These are the three key chapters:

  • Identifying people with dementia 
  • Helping people with dementia live well in the community 
  • Health and long-term care services for advanced dementia are poor

As people live at home longer, communities need to be better equipped to meet the needs
of people living with dementia. Post-diagnostic care pathways can help connect people with dementia and their families with available services. But communities themselves must also adapt: community-friendly initiatives that train local populations and businesses to respond more effectively to people with dementia can help to reduce stigma around dementia while making the environment safer and more welcoming. Aging at home also means that informal carers will play an important role in supporting people with dementia. Informal carers should receive the support they need, and governments should assess whether existing services for carers are also adequate for carers of people with dementia, who may have unique needs.
Definitely, every country needs to develop a strategy for this disease. Catalonia has already defined its strategy, though resources are not enough.

Jaume Plensa at Madison Square Park

November 10, 2018

Next generation sequencing is knocking at the door (and the door is open)

Genetic testing: Opportunities to unlock value in precision medicine
Next-Generation Sequencing to Diagnose Suspected Genetic Disorders
Documento de consenso sobre la implementación de la secuenciación masiva de nueva generación en el diagnóstico genético de la predisposición hereditaria al cáncer

This week I've been reading three pieces on the same topic. First, a McKinsey insight on genetic testing, second a NEJM basic article that reviews the whole state of the issue, and third a consensus by three societies on how to implement next generation sequencing .
All of them are required reading for anyone interested in the topic. You'll notice that technology is knocking at the door and we do need to understand how to manage it. Otherwise it will enter anyway (without knocking) and then it will be more value extraction (by others) than value creation (for patients).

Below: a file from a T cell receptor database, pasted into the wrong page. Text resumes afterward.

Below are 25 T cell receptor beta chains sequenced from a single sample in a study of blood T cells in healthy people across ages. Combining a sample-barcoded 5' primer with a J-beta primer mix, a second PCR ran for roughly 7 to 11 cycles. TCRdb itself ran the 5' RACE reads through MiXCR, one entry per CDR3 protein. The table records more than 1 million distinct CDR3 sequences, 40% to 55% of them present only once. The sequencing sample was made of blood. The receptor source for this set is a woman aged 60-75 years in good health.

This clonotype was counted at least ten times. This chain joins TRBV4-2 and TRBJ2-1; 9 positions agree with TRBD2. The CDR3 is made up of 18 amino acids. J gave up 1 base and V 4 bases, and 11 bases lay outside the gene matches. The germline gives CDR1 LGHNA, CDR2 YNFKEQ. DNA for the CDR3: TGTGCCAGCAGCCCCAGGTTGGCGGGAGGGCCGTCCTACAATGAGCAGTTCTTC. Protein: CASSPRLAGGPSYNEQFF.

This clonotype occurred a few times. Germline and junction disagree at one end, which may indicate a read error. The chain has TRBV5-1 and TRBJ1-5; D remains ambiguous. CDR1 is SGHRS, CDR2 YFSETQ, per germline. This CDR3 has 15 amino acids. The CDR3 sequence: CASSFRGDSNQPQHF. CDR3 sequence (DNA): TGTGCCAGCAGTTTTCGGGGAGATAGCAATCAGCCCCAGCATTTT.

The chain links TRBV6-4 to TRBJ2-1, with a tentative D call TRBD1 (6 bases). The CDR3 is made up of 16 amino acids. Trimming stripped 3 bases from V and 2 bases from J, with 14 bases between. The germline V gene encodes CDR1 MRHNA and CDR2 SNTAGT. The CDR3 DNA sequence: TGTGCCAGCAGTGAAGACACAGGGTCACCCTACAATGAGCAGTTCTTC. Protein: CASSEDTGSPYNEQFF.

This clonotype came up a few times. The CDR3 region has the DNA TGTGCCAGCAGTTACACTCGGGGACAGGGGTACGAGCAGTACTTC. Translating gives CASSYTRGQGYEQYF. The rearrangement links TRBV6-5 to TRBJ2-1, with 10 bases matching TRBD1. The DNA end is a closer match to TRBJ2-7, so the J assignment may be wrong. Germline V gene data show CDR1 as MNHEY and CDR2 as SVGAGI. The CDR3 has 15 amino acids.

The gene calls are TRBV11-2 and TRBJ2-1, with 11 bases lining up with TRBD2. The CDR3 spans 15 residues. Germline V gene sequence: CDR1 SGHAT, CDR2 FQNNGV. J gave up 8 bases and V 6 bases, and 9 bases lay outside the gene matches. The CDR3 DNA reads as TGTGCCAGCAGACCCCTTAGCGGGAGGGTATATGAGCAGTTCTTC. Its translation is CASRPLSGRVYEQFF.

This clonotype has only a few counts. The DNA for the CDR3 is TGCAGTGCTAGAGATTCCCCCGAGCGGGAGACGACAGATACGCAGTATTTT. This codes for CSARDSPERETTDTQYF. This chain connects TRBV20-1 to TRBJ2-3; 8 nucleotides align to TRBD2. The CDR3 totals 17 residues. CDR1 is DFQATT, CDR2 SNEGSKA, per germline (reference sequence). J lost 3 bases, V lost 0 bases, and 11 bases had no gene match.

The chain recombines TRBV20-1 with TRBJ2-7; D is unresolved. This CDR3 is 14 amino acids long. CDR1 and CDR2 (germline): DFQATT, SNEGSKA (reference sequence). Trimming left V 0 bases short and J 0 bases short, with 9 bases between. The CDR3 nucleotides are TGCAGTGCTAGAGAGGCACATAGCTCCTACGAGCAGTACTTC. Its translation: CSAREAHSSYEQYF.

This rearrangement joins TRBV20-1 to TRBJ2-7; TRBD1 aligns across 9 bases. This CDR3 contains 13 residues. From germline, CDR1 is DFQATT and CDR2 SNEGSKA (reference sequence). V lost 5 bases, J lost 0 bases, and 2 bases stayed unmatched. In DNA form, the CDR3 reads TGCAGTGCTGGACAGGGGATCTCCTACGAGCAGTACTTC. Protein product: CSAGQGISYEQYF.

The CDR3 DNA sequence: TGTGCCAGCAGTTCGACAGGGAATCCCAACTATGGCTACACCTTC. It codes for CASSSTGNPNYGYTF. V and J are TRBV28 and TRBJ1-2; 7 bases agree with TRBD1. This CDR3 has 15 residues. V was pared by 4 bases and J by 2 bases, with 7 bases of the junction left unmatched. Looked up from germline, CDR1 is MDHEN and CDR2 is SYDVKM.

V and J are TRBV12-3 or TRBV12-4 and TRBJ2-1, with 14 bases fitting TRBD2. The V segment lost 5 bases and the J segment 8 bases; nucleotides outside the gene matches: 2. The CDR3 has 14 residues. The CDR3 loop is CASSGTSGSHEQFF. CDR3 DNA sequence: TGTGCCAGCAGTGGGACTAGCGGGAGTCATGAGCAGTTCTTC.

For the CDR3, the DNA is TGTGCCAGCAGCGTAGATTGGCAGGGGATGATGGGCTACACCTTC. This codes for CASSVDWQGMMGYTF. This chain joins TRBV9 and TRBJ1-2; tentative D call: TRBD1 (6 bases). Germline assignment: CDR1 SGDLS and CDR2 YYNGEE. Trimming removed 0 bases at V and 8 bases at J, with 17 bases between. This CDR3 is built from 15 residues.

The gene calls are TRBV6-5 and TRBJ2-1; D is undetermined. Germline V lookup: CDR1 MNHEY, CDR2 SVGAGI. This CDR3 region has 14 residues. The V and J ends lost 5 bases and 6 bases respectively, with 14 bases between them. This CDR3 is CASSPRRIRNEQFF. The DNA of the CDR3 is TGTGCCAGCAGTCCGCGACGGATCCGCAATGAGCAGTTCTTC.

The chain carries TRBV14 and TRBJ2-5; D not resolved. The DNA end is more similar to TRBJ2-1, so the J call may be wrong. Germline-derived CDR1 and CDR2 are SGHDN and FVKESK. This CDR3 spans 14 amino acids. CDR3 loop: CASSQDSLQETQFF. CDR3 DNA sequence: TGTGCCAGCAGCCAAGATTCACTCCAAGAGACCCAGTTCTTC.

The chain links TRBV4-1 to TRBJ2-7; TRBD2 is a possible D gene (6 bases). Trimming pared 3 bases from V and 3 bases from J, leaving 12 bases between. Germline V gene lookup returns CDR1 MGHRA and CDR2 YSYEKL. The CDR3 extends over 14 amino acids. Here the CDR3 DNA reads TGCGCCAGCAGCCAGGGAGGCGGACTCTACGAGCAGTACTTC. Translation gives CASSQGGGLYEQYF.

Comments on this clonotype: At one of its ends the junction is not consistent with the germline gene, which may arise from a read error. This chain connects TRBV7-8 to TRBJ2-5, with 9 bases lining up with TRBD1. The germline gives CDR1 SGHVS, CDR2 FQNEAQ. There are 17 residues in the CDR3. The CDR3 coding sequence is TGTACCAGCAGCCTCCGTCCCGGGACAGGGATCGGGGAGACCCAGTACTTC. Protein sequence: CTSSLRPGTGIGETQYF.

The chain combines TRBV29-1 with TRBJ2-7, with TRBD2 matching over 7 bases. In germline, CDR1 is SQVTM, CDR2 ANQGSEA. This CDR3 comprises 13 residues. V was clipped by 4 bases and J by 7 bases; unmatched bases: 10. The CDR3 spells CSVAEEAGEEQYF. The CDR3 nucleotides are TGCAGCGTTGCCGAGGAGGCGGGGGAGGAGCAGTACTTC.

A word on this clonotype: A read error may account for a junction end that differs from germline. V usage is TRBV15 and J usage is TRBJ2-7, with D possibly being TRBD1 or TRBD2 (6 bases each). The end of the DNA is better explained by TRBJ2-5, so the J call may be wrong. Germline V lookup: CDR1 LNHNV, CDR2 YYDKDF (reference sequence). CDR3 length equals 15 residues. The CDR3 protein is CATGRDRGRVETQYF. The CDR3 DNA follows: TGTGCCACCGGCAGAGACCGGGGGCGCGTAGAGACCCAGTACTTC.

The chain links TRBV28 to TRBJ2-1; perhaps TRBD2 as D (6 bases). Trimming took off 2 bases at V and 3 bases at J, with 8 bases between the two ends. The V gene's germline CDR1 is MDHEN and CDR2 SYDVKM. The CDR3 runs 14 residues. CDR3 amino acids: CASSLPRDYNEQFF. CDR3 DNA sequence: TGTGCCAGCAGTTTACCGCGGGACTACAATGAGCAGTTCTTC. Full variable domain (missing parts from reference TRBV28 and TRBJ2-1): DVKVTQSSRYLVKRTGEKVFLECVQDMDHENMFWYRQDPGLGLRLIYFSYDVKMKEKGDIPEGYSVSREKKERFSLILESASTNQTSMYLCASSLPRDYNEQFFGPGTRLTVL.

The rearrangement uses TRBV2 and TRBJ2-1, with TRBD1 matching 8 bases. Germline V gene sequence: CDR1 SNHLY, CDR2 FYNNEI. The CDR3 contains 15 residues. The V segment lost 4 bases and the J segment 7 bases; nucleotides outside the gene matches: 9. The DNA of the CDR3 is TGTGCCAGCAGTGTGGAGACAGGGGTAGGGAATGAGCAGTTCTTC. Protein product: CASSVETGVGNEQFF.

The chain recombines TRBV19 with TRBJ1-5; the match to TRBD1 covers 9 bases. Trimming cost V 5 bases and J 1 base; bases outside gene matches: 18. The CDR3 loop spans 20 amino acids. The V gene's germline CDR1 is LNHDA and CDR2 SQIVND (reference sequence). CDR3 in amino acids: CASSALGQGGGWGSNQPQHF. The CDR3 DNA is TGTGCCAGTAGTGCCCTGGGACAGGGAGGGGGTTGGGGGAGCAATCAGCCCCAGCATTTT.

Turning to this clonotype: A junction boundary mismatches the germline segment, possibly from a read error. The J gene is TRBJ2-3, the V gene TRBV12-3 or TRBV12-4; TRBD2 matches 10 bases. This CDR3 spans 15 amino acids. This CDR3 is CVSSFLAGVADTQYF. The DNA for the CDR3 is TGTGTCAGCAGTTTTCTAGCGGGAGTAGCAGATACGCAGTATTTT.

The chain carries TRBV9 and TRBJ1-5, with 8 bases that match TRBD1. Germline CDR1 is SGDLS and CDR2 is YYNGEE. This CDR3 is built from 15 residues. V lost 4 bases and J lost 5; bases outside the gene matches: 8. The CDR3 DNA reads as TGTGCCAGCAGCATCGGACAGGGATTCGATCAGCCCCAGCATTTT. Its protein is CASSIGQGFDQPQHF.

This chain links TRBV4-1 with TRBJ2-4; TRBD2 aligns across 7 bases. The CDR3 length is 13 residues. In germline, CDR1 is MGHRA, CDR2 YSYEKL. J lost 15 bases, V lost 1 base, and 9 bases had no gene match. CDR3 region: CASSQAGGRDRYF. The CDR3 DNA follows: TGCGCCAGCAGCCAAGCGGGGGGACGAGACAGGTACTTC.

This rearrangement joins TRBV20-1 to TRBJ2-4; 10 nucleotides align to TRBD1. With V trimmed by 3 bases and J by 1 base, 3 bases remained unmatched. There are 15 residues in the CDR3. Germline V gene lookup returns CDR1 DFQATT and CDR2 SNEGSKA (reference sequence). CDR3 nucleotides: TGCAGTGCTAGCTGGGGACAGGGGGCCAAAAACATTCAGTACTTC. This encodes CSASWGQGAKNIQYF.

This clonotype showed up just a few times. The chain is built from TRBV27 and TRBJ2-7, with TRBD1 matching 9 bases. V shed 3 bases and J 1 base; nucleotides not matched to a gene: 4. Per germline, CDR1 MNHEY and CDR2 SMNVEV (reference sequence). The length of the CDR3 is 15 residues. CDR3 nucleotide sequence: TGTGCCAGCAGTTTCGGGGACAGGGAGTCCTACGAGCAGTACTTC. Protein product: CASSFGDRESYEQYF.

Unfortunately, what you'll not find in these articles is how to manage the introduction of the technology with organizational patterns, allocation and coordination of tasks and decisions. If you want some clues on this, read my previous post on Geisinger, they are applying what it seems to me the most appropriate perspective.

Sense Sal-Fins que surti el sol

November 9, 2018

The Cost of End-of-Life Care

The Myth Regarding the High Cost of End-of-Life Care
Systematic review of high-cost patients’ characteristics and healthcare utilisation

The size of the healthcare costs at the end of life is properly reflected in this article (forget exaggerations):
We estimated that in 2011, among those with the highest costs, only 11% were in their last year of life, and approximately 13% of the $1.6 trillion spent on personal healthcare costs in the United States was devoted to care of individuals in their last year of life.
Longitudinal analyses of spending show that the population with the highest annual health care costs can be divided into 3 broad illness trajectories:
  • individuals who have high health care costs because it is their last year of life (population at the end of life), 
  • individuals who experience a significant health event during a given year but who return to stable health (population with a discrete high-cost event and,
  • individuals who persistently generate high annual health care costs owing to chronic conditions, functional limitations, or other conditions but who are not in their last year of life and live for several years generating high health care expenses (population with persistent high costs).
Understanding individual costs is a required step for the analysis and improvement of healthcare delivery. Unfortunately it is a marginal practice. For a systematic review, check this article.

‘Windrush: A Celebration’, Barbican,
London, November 17, .uk

November 8, 2018

Pharmarketing impact on prescribing behaviour

Influence of pharmaceutical marketing on Medicare prescriptions in the District of Columbia

Gifts from pharmaceutical companies are believed to influence prescribing behavior, but few studies have addressed the association between industry gifts to physicians and drug costs, prescription volume, or preference for generic drugs
Governments in USA and EU have enacted laws for greater transparency of the relationship between pharma firms and physicians. Unfortunately evidence is limited about the concrete impact of gifts on physicians prescribing decisions.
This article sheds light on the issue and its conclusions say: